Re: [PATCH v2 13/33] kmsan: Introduce memset_no_sanitize_memory()

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On Fri, 2023-12-08 at 14:48 +0100, Alexander Potapenko wrote:
> On Tue, Nov 21, 2023 at 11:06 PM Ilya Leoshkevich <iii@xxxxxxxxxxxxx>
> wrote:
> > 
> > Add a wrapper for memset() that prevents unpoisoning.
> We have __memset() already, won't it work for this case?

A problem with __memset() is that, at least for me, it always ends
up being a call. There is a use case where we need to write only 1
byte, so I thought that introducing a call there (when compiling
without KMSAN) would be unacceptable.

> On the other hand, I am not sure you want to preserve the redzone in
> its previous state (unless it's known to be poisoned).

That's exactly the problem with unpoisoning: it removes the distinction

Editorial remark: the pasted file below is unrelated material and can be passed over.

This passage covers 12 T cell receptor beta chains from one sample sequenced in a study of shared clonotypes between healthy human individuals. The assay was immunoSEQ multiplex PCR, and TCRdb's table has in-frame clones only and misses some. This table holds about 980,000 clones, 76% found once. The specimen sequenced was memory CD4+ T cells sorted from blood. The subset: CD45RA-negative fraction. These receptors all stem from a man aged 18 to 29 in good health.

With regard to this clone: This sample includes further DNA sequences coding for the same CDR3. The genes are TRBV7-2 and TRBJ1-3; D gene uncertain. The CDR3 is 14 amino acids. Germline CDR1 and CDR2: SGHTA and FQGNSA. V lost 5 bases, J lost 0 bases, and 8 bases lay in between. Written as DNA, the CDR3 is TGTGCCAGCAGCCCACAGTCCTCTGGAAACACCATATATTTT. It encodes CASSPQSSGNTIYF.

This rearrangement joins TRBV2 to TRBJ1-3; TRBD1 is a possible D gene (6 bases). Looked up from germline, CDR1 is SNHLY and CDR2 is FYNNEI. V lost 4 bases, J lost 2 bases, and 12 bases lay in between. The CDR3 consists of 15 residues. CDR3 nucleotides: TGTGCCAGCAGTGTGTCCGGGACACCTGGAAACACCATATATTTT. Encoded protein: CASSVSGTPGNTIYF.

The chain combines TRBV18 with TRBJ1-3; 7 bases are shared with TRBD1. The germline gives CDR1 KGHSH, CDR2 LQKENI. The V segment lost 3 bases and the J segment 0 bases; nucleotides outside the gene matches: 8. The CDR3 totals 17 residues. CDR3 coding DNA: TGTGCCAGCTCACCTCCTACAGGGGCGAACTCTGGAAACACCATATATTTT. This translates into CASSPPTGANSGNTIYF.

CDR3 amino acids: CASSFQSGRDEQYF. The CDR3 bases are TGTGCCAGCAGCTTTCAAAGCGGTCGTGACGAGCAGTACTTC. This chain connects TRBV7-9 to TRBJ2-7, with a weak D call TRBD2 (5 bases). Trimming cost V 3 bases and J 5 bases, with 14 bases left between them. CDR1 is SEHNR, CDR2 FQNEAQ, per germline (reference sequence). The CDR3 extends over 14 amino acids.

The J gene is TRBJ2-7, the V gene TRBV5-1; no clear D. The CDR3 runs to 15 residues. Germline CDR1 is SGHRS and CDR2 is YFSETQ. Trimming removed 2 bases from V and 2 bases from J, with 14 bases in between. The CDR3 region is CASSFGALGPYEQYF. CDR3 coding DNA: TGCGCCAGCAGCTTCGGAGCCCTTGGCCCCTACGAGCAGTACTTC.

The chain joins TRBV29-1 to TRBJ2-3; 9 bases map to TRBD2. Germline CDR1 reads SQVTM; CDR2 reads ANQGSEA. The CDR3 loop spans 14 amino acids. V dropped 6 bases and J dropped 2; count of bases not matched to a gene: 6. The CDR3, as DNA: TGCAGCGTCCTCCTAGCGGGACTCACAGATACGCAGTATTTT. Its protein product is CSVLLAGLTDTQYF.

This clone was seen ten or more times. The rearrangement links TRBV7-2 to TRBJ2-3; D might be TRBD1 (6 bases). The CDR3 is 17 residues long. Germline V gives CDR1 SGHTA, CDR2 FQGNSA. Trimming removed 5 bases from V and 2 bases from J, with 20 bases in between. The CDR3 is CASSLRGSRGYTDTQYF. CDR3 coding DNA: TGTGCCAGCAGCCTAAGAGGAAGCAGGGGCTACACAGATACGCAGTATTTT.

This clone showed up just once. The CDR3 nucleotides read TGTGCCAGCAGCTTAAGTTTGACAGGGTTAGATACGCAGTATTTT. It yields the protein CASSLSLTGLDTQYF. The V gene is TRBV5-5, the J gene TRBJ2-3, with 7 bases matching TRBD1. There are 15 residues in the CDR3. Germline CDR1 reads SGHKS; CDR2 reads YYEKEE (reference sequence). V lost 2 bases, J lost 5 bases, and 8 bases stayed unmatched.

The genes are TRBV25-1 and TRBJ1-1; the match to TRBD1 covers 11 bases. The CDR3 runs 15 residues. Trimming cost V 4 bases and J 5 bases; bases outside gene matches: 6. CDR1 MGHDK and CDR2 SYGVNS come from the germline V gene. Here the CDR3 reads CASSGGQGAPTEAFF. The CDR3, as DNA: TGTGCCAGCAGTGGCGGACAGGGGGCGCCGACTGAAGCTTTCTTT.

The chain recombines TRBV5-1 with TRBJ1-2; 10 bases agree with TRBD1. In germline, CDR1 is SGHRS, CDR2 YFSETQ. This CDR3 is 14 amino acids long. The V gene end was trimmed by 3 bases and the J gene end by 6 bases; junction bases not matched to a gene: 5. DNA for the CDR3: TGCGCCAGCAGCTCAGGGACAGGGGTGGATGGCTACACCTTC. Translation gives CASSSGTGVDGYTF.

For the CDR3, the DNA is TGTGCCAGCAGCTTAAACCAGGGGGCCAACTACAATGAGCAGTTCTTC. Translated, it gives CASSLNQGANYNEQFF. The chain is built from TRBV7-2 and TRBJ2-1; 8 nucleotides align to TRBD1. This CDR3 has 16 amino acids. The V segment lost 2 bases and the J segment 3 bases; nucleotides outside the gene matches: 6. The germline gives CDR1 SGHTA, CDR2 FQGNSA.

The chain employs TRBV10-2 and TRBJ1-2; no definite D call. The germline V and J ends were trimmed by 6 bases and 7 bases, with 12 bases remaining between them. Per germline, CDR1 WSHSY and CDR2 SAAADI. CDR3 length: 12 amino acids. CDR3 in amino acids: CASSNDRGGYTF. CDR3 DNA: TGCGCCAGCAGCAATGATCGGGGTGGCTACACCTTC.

between a new allocation and a UAF.

> You might consider explicitly unpoisoning the redzone instead.

That was my first attempt, but it resulted in test failures due to the

> ...
> > +__no_sanitize_memory
> > +static inline void *memset_no_sanitize_memory(void *s, int c,
> > size_t n)
> > +{
> > +       return memset(s, c, n);
> > +}
> I think depending on the compiler optimizations this might end up
> being a call to normal memset, that would still change the shadow
> bytes.

Interesting, do you have some specific scenario in mind? I vaguely
remember that in the past there were cases when sanitizer annotations
were lost after inlining, but I thought they were sorted out?

And, in any case, if this were to happen, would not it be considered a
compiler bug that needs fixing there, and not in the kernel?

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